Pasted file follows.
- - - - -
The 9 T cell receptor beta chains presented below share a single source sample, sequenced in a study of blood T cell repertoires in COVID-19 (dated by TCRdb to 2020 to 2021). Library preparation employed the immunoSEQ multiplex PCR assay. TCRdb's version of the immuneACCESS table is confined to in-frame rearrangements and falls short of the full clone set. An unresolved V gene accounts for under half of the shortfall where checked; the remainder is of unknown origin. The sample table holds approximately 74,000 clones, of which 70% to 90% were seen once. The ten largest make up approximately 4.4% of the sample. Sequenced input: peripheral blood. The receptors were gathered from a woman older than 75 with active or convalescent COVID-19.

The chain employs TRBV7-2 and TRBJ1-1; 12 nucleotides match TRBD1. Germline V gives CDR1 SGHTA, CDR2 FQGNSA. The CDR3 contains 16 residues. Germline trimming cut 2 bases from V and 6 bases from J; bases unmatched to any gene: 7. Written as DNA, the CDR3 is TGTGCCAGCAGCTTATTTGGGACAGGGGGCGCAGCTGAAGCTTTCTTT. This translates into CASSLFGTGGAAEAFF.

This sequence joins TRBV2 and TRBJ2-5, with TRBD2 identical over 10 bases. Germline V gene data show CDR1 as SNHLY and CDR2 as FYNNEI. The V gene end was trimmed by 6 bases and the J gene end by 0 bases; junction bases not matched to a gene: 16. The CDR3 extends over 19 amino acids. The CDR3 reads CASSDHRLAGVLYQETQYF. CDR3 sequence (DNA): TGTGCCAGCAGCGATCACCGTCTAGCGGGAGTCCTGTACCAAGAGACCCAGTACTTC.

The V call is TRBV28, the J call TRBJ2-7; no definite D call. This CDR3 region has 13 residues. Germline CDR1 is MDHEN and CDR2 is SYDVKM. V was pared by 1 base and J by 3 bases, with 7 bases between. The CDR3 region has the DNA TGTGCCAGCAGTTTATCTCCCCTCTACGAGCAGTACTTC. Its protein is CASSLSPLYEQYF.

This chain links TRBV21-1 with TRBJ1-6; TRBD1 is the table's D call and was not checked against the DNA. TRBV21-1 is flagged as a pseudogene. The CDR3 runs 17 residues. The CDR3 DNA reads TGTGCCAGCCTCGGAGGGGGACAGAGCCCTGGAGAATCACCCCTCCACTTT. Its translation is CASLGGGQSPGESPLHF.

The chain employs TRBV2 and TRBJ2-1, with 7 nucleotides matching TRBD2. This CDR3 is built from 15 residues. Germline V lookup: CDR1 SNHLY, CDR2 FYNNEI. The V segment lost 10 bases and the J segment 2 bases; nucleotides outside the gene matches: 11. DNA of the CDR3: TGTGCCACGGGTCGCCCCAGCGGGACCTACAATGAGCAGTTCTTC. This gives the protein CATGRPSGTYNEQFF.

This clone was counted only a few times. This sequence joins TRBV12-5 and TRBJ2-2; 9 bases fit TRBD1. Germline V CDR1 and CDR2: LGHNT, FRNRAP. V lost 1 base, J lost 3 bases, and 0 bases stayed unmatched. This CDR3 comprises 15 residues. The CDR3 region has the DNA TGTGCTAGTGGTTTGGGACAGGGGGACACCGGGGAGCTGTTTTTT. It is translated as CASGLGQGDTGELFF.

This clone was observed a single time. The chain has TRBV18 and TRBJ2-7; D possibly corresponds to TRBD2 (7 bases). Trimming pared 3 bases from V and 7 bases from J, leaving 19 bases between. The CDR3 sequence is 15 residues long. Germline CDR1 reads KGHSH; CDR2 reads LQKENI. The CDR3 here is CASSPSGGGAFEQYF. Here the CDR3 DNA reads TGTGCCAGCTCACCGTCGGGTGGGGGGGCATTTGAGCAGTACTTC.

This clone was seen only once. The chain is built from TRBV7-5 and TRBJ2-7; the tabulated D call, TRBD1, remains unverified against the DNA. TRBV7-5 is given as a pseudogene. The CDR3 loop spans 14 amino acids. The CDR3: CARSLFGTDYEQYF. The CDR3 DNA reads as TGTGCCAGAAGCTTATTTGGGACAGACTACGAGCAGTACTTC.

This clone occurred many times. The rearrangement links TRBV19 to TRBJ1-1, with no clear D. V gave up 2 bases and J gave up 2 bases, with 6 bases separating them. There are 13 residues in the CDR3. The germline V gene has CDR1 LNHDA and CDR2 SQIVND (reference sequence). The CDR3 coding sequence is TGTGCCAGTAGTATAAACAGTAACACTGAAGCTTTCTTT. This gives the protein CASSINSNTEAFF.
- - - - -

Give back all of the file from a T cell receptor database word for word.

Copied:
The 9 T cell receptor beta chains presented below share a single source sample, sequenced in a study of blood T cell repertoires in COVID-19 (dated by TCRdb to 2020 to 2021). Library preparation employed the immunoSEQ multiplex PCR assay. TCRdb's version of the immuneACCESS table is confined to in-frame rearrangements and falls short of the full clone set. An unresolved V gene accounts for under half of the shortfall where checked; the remainder is of unknown origin. The sample table holds approximately 74,000 clones, of which 70% to 90% were seen once. The ten largest make up approximately 4.4% of the sample. Sequenced input: peripheral blood. The receptors were gathered from a woman older than 75 with active or convalescent COVID-19.

The chain employs TRBV7-2 and TRBJ1-1; 12 nucleotides match TRBD1. Germline V gives CDR1 SGHTA, CDR2 FQGNSA. The CDR3 contains 16 residues. Germline trimming cut 2 bases from V and 6 bases from J; bases unmatched to any gene: 7. Written as DNA, the CDR3 is TGTGCCAGCAGCTTATTTGGGACAGGGGGCGCAGCTGAAGCTTTCTTT. This translates into CASSLFGTGGAAEAFF.

This sequence joins TRBV2 and TRBJ2-5, with TRBD2 identical over 10 bases. Germline V gene data show CDR1 as SNHLY and CDR2 as FYNNEI. The V gene end was trimmed by 6 bases and the J gene end by 0 bases; junction bases not matched to a gene: 16. The CDR3 extends over 19 amino acids. The CDR3 reads CASSDHRLAGVLYQETQYF. CDR3 sequence (DNA): TGTGCCAGCAGCGATCACCGTCTAGCGGGAGTCCTGTACCAAGAGACCCAGTACTTC.

The V call is TRBV28, the J call TRBJ2-7; no definite D call. This CDR3 region has 13 residues. Germline CDR1 is MDHEN and CDR2 is SYDVKM. V was pared by 1 base and J by 3 bases, with 7 bases between. The CDR3 region has the DNA TGTGCCAGCAGTTTATCTCCCCTCTACGAGCAGTACTTC. Its protein is CASSLSPLYEQYF.

This chain links TRBV21-1 with TRBJ1-6; TRBD1 is the table's D call and was not checked against the DNA. TRBV21-1 is flagged as a pseudogene. The CDR3 runs 17 residues. The CDR3 DNA reads TGTGCCAGCCTCGGAGGGGGACAGAGCCCTGGAGAATCACCCCTCCACTTT. Its translation is CASLGGGQSPGESPLHF.

The chain employs TRBV2 and TRBJ2-1, with 7 nucleotides matching TRBD2. This CDR3 is built from 15 residues. Germline V lookup: CDR1 SNHLY, CDR2 FYNNEI. The V segment lost 10 bases and the J segment 2 bases; nucleotides outside the gene matches: 11. DNA of the CDR3: TGTGCCACGGGTCGCCCCAGCGGGACCTACAATGAGCAGTTCTTC. This gives the protein CATGRPSGTYNEQFF.

This clone was counted only a few times. This sequence joins TRBV12-5 and TRBJ2-2; 9 bases fit TRBD1. Germline V CDR1 and CDR2: LGHNT, FRNRAP. V lost 1 base, J lost 3 bases, and 0 bases stayed unmatched. This CDR3 comprises 15 residues. The CDR3 region has the DNA TGTGCTAGTGGTTTGGGACAGGGGGACACCGGGGAGCTGTTTTTT. It is translated as CASGLGQGDTGELFF.

This clone was observed a single time. The chain has TRBV18 and TRBJ2-7; D possibly corresponds to TRBD2 (7 bases). Trimming pared 3 bases from V and 7 bases from J, leaving 19 bases between. The CDR3 sequence is 15 residues long. Germline CDR1 reads KGHSH; CDR2 reads LQKENI. The CDR3 here is CASSPSGGGAFEQYF. Here the CDR3 DNA reads TGTGCCAGCTCACCGTCGGGTGGGGGGGCATTTGAGCAGTACTTC.

This clone was seen only once. The chain is built from TRBV7-5 and TRBJ2-7; the tabulated D call, TRBD1, remains unverified against the DNA. TRBV7-5 is given as a pseudogene. The CDR3 loop spans 14 amino acids. The CDR3: CARSLFGTDYEQYF. The CDR3 DNA reads as TGTGCCAGAAGCTTATTTGGGACAGACTACGAGCAGTACTTC.

This clone occurred many times. The rearrangement links TRBV19 to TRBJ1-1, with no clear D. V gave up 2 bases and J gave up 2 bases, with 6 bases separating them. There are 13 residues in the CDR3. The germline V gene has CDR1 LNHDA and CDR2 SQIVND (reference sequence). The CDR3 coding sequence is TGTGCCAGTAGTATAAACAGTAACACTGAAGCTTTCTTT. This gives the protein CASSINSNTEAFF.